Michael Bloomberg’s political action committee has launched a major ad campaign aimed at unseating Republican Reps. Dana Rohrabacher of Costa Mesa and Steve Knight of Palmdale.
The intervention by the former New York City mayor has further tilted California ad spending in Democrats’ favor in the final two weeks before the Nov. 6 midterm election.
Bloomberg’s Independence USA PAC reported spending $4.4 million on advertising against Rohrabacher and $5.1 million to promote Knight’s Democratic challenger, Katie Hill.
It is part of the PAC’s expected $11-million final push for Democrats in tight House races in California, with a small amount going to Mike Levin, who is vying to succeed retiring GOP Rep. Darrell Issa of Vista.
“That’s a jaw-dropping amount of money,” said Rob Stutzman, one of California’s top Republican strategists.
Bloomberg’s spending underscored California’s pivotal role in deciding which party will control the House for the second half of President Trump’s term.
Democrats, who need to gain 23 seats to win the majority, have targeted Rohrabacher, Knight, and Reps. Mimi Walters of Laguna Beach and Jeff Denham of the San Joaquin Valley. They also hope to capture the open seats of Issa and departing GOP Rep. Ed Royce of Fullerton.
The unpopularity of Trump, who lost all six districts in 2016, has put every one of those seats in play for Democrats.
The closing burst of advertising from Bloomberg was a reminder that Hill, despite her spectacular success in fundraising, still faces a tough fight to dislodge Knight in conservative-leaning suburbs on the northern outskirts of Los Angeles. Bloomberg’s first TV ad for Hill casts her as a champion for veterans in the state’s 25th Congressional District.
The other spot that Bloomberg started airing this week is a brutal attack on Rohrabacher, hammering him for saying that global warming is a fraud.
“It’s getting hotter, but while fire and smoke choke our air, Dana Rohrabacher is radically opposed to efforts to fight climate change,” a narrator says as images of forest fires and belching smokestacks flash on screen.
A League of Conservation Voters committee has joined Bloomberg in spending $650,000 to air the ad.
Rohrabacher spokesman Dale Neugebauer said the congressman believes the climate is changing, but not that human activity is the cause.
“Billionaires from San Francisco and New York City are pouring millions of dollars into this district to buy the election for Nancy Pelosi and advance their own personal agendas,” Neugebauer said. “Their attack ads are intended [to] mislead and to distort Rep. Rohrabacher’s record. It won’t work.”
Scientists say carbon emissions, largely from the burning of fossil fuels, are rapidly warming the Earth and threatening civilization with inundation of coastal cities, food shortages, die-offs of coral reefs, more frequent and intense hurricanes and wildfires and other catastrophes.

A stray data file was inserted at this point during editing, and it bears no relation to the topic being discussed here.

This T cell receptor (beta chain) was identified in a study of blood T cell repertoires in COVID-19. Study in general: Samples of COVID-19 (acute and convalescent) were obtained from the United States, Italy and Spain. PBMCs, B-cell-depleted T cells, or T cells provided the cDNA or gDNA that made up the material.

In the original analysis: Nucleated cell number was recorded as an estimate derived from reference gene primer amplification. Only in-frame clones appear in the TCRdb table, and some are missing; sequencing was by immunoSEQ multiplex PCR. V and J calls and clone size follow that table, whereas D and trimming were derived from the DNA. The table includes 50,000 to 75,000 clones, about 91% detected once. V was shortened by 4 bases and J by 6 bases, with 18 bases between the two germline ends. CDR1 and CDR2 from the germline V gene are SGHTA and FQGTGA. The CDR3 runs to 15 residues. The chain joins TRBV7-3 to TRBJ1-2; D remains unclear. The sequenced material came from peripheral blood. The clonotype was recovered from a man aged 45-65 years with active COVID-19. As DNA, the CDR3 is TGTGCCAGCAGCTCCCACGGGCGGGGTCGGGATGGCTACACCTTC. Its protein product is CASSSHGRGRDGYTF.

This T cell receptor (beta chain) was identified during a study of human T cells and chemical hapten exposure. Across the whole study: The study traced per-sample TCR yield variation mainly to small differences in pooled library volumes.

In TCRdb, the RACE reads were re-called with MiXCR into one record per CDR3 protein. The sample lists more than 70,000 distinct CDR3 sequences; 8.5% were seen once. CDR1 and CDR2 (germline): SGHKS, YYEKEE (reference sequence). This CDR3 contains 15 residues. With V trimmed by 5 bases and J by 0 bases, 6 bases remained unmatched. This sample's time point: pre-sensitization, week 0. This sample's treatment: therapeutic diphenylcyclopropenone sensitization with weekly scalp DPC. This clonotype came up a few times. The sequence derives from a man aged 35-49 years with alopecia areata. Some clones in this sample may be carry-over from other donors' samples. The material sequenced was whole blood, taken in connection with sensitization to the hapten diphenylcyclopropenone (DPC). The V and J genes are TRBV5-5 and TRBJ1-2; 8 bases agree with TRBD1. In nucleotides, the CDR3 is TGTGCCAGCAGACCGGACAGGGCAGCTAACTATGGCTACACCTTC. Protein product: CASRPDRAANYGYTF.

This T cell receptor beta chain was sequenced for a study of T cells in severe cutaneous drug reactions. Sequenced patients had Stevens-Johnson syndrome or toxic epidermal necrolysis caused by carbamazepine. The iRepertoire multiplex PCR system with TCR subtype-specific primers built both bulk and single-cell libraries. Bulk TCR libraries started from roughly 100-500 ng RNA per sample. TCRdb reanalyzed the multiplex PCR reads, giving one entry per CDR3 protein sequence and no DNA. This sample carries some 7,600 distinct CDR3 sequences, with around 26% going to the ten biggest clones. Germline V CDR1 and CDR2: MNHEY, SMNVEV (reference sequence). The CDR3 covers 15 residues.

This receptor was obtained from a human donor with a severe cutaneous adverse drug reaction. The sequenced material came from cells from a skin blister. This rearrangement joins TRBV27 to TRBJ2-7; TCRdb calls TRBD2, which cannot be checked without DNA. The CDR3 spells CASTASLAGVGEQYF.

Howard Wolfson, a Bloomberg senior advisor, called the congressman’s stand on climate change extreme.
“There are many Republicans who vote against the environment, but there are not many who are willing to say so explicitly on the record that they believe that climate change is a hoax,” he said. “That kind of thing is really out of step with the district.”
Republicans outnumber Democrats by more than 10 percentage points in Rohrabacher’s 48th Congressional District on the Orange County coast, stretching from Seal Beach to South Laguna. But Hillary Clinton beat Trump there in 2016, 48% to 46%.
The new attack ad is a worrisome sign for the 15-term incumbent, whose lackluster fundraising has left him unable to respond forcefully to his Democratic challenger, Harley Rouda, and his allies.
The Congressional Leadership Fund, a super PAC closely tied to House Speaker Paul Ryan, has come to the rescue, up to a point, with $3 million in cable television ads, but left Rohrabacher to fend for himself on the more expensive broadcast stations with broader audiences.
On Thursday, Rouda, the Bloomberg group and a Democratic super PAC were all airing ads pounding Rohrabacher on ABC, CBS, NBC and Fox stations with no counter-spots defending the congressman.
“That’s a real disadvantage for Rohrabacher to not get up on broadcast,” said Stutzman, the Republican strategist.
At the same time, he said, Bloomberg’s late arrival in California could diminish the impact, because the sheer volume of campaign advertising in the days just before an election can be too much for viewers to absorb.
All three of the other Republicans in close races in the L.A. media market — Knight, Walters and Young Kim of Fullerton — are getting help on broadcast stations from the Congressional Leadership Fund or the National Republican Congressional Committee. Like Rohrabacher, they badly need assistance to withstand the Democrats’ record spending.
Courtney Alexander, communications director of the Congressional Leadership Fund, declined to say why the group was limiting its defense of Rohrabacher to cable channels with fewer viewers than the main broadcast stations.
“We will do what it takes to ensure he wins his reelection,” she said.
Knight, who also can’t afford to advertise on the most-watched stations, said he was grateful the Congressional Leadership Fund was stepping into the void.
“They got us on broadcast,” he said of the GOP super PAC. “Being on broadcast is a big deal.”